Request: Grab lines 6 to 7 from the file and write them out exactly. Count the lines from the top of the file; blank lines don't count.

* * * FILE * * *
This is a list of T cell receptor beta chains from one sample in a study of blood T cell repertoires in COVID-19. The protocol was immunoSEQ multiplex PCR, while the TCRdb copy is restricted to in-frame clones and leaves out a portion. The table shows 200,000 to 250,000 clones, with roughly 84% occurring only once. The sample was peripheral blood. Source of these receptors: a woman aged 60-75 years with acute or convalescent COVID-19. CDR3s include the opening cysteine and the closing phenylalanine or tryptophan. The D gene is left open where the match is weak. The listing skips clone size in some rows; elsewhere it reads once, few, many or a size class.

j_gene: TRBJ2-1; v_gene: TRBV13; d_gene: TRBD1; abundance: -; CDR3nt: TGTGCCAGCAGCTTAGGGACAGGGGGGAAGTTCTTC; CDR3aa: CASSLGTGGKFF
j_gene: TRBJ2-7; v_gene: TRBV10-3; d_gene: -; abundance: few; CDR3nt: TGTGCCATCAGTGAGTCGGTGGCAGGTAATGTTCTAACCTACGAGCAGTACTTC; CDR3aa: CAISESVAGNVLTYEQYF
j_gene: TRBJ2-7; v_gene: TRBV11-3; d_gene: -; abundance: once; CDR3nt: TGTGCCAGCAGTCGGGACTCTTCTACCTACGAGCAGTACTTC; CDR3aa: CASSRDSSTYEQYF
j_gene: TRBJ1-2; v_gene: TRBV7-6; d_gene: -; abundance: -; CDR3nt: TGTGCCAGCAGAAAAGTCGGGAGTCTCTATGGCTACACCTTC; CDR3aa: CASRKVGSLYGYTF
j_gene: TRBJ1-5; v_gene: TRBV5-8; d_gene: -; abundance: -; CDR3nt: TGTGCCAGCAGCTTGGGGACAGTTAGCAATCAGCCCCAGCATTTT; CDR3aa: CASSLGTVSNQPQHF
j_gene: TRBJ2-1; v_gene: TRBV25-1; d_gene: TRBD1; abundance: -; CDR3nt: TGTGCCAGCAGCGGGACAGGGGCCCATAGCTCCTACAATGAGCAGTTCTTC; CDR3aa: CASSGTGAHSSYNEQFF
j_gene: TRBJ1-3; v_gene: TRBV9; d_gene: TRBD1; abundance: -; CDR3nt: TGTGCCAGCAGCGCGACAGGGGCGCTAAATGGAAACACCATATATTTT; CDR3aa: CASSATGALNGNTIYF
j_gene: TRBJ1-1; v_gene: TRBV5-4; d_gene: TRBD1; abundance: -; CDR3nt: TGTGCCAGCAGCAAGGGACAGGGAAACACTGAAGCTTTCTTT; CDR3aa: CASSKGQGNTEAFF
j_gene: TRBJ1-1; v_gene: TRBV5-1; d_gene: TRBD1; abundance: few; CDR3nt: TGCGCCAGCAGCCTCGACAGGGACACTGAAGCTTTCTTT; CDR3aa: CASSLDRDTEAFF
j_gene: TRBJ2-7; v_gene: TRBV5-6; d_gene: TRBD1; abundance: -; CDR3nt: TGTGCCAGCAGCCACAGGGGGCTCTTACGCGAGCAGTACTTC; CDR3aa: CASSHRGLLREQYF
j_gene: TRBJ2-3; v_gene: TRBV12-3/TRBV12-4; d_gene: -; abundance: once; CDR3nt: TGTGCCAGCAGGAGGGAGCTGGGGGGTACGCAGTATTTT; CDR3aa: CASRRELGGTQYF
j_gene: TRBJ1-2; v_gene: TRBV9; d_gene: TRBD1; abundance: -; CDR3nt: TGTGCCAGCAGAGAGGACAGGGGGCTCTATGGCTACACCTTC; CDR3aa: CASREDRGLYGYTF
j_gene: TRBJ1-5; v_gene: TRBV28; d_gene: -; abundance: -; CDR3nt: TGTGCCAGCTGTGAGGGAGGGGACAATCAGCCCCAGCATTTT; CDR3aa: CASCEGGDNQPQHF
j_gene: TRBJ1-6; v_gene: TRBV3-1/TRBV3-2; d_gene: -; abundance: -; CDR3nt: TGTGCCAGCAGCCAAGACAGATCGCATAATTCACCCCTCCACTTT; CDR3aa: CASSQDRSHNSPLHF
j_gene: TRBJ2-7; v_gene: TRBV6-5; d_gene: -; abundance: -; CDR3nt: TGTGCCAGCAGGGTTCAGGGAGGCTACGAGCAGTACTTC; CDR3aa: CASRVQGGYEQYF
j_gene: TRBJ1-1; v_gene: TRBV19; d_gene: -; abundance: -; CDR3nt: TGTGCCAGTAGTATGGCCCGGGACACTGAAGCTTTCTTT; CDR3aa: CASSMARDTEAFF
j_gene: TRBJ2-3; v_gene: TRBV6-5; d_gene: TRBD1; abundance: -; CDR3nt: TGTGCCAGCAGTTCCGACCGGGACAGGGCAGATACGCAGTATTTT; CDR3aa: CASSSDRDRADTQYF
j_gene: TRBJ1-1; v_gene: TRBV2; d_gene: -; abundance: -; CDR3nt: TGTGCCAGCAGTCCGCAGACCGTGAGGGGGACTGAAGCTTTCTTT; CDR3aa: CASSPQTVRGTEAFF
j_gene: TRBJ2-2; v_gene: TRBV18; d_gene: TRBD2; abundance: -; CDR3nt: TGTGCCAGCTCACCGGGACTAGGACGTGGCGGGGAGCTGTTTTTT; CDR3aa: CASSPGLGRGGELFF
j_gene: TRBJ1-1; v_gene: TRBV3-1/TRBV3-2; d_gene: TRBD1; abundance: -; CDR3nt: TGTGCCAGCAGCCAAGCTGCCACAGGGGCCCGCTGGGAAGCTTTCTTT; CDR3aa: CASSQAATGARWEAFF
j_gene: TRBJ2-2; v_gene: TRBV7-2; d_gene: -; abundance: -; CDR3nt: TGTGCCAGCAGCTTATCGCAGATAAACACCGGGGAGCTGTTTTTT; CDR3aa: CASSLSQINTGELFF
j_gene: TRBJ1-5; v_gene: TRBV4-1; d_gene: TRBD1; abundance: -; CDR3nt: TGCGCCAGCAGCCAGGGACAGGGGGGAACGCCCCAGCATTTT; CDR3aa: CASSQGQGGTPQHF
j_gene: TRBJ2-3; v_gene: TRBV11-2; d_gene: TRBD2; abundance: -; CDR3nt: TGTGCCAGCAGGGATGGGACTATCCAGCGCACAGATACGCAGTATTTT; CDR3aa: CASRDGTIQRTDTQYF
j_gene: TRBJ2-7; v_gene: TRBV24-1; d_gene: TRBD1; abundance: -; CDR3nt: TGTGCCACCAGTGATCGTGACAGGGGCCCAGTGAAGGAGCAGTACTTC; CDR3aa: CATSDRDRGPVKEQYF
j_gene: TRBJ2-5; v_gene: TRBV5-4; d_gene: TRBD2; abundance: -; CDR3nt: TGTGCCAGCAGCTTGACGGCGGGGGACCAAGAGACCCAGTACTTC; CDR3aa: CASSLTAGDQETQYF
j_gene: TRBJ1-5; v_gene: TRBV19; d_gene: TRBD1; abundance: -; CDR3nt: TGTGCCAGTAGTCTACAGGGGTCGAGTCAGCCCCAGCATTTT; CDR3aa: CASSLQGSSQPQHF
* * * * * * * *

j_gene: TRBJ1-5; v_gene: TRBV5-8; d_gene: -; abundance: -; CDR3nt: TGTGCCAGCAGCTTGGGGACAGTTAGCAATCAGCCCCAGCATTTT; CDR3aa: CASSLGTVSNQPQHF
j_gene: TRBJ2-1; v_gene: TRBV25-1; d_gene: TRBD1; abundance: -; CDR3nt: TGTGCCAGCAGCGGGACAGGGGCCCATAGCTCCTACAATGAGCAGTTCTTC; CDR3aa: CASSGTGAHSSYNEQFF